Augsburg - a historic place
In about 15 BC, the romans founded a military camp on a narrow strip of land at the confluence of the Wertach and the Lech. By the 1st century AD it had become the capital of Rhetia, Augusta Vindelicorum. The town retained its importance in the Middle ages, and the rise of the great merchant families of Fugger and Welser eventually made Augsburg one of the most influential of all the trading and financal centres in Europe.
Take a walk around the city. There are some beautiful houses and churches in the city centre, which shows the rich history of this nice city.
Also don't miss to visit one of the nice cafés and restaurants in the centre of Augsburg. Click on the picture to see the Afra church.
Mozart slept here (so did Goethe)
This relief portrait of Wolfgang Amadeus Mozart is on the outside of a building in the Ludwigstraße, behind the Augsburg Theater.
In earlier times there was an inn here called the White Lamb (Gasthof zum Weissen Lamm). The great German writer Johann Wolfgang von Goethe stayed here from the 16th to the 19th of March, 1790, which is why his relief portrait is on the building, too.
Wolfgang Amadeus Mozart stayed here for two weeks in October 1777, when he was 21 years old. He gave several concerts during that visit, and had his first erotic adventures with his cousin "Bäsle," to whom he later wrote a famous series of racy letters.
He stayed here again for one night in October 1790, a little over a year before his death at the age of 35.
Basilica of Saints Ulrich & Afra
The other main church in Augsburg is directly south of the Dom along the broad Maximillianstrasse, a long avenue of fine buildings and fountains. The basilica's towers topped by onion domes beckon from Ulrichsplatz.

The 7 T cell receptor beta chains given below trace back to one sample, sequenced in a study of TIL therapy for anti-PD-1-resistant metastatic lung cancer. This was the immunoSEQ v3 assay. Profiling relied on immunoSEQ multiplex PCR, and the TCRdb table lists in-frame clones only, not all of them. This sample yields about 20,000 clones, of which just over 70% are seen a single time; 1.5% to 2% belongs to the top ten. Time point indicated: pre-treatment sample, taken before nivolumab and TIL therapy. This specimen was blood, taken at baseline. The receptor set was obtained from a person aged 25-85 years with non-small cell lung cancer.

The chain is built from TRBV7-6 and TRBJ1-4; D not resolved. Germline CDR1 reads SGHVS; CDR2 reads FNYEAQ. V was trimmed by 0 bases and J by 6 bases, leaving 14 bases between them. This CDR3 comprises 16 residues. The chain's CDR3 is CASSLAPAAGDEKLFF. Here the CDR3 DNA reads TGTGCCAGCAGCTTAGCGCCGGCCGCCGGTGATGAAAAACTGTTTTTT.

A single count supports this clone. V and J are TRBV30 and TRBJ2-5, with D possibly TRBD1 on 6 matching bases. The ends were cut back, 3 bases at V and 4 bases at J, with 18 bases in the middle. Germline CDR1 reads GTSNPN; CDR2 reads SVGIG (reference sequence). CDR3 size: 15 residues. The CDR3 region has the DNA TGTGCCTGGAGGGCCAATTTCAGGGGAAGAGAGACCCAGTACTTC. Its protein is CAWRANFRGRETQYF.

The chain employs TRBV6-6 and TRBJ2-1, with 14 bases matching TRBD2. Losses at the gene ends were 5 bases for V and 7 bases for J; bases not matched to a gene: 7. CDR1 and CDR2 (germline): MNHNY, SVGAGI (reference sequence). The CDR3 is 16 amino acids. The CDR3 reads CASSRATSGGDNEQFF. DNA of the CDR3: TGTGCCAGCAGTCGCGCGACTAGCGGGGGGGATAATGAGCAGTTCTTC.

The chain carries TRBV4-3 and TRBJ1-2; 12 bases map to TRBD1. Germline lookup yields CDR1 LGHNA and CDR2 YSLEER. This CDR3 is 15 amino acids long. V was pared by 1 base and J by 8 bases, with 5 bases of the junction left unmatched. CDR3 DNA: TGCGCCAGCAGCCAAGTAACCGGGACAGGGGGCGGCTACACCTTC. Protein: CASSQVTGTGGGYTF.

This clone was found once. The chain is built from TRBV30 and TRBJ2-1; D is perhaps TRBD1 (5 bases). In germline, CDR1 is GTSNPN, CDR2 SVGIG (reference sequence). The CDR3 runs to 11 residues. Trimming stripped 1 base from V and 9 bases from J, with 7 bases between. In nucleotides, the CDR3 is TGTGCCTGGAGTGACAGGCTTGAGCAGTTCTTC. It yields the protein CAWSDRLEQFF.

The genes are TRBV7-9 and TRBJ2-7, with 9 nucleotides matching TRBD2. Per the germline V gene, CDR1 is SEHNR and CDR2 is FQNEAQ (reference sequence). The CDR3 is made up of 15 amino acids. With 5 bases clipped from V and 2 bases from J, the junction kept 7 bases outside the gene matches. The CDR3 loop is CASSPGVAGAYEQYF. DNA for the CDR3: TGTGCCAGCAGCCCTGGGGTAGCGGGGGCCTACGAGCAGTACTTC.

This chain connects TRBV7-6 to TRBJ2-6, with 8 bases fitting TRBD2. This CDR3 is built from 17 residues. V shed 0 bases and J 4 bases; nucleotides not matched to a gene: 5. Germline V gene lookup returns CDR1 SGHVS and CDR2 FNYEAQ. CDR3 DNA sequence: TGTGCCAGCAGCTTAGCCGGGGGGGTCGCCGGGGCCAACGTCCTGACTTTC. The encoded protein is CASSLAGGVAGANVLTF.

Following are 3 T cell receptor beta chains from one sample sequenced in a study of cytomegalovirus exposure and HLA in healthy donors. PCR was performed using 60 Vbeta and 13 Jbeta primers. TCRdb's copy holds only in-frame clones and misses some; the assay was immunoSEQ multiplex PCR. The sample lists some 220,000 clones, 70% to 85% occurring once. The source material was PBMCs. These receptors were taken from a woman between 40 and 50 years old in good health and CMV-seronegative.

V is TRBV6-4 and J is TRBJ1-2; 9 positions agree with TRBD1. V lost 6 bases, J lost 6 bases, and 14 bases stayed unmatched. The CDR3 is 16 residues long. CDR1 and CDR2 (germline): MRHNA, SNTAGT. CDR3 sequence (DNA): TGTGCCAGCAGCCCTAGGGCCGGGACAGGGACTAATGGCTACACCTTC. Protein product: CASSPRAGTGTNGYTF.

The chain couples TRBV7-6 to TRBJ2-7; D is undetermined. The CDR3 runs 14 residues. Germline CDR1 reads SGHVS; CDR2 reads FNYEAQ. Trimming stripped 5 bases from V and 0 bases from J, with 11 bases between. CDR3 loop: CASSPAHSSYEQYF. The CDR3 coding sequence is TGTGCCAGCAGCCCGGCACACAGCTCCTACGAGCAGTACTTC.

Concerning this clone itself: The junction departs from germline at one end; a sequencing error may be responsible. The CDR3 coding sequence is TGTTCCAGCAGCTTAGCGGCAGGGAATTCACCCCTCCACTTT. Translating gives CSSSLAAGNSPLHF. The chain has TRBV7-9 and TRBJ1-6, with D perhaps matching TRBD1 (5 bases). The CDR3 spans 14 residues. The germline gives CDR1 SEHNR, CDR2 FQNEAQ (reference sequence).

For centuries the basilica was the more important of the two great churches, serving as the burial place of most of the local bishops until a Benedictine monastery was established on the site in 1012. Afra was a Christian martyr persecuted by the Roman Emperor Diocletian, whilst Ulrich was a local bishop. After Ulrich's canonisation, the Benedictines arrived to build their monastery here to protect the saints' graves (and to profit from the pilgrims visiting them).
The monastery was bombed in WWII and an administrative building for the diocese was built on the site in the 1970s. The basilica itself is said to have had been built and rebuilt about four times, with the Gothic building which stands now dating from the 1500s. The interior was highly decorated in a baroque style for its 700th anniversary in the early 1700s. This explains the ornate confessionals, benches and gratings which are worth a look.
The aforementioned Fuggers, a wealthy family of local merchants, established what is said to be the world's oldest example of social housing in 1521.
The Fuggerei is a self-contained walled district of about 70 houses. Its 150 residents continue to pay the traditional rent of three daily prayers to the Fuggers plus an annual peppercorn payment of one guilder (calculated today at 88 euro cents). However, the three gates to the settlement close each evening and residents who miss the lock-out are required to cough up.
It's a pleasant area for a stroll amongst the amber-coloured buildings covered in ivy. House number 14 is home to the Fugger history museum, complete with an apartment showing 400-year-old original furnishings.
The website has opening hours and admission charges for visitors. The museum has just been remodeled so maybe they are being more strict about collecting an entrance fee, but on our visit the gatehouse was empty and we entered without paying.
St. Ulrich and Afra
Both, St. Ulrich Church and Afra Church are are landmark of Augsburg. St. Ulrich is the yellow Lutheran Church, St. Afra is the white Roman Catholic. Both churches were built after the "Peace of Augsburg" (1555) between Catholics and Protestants.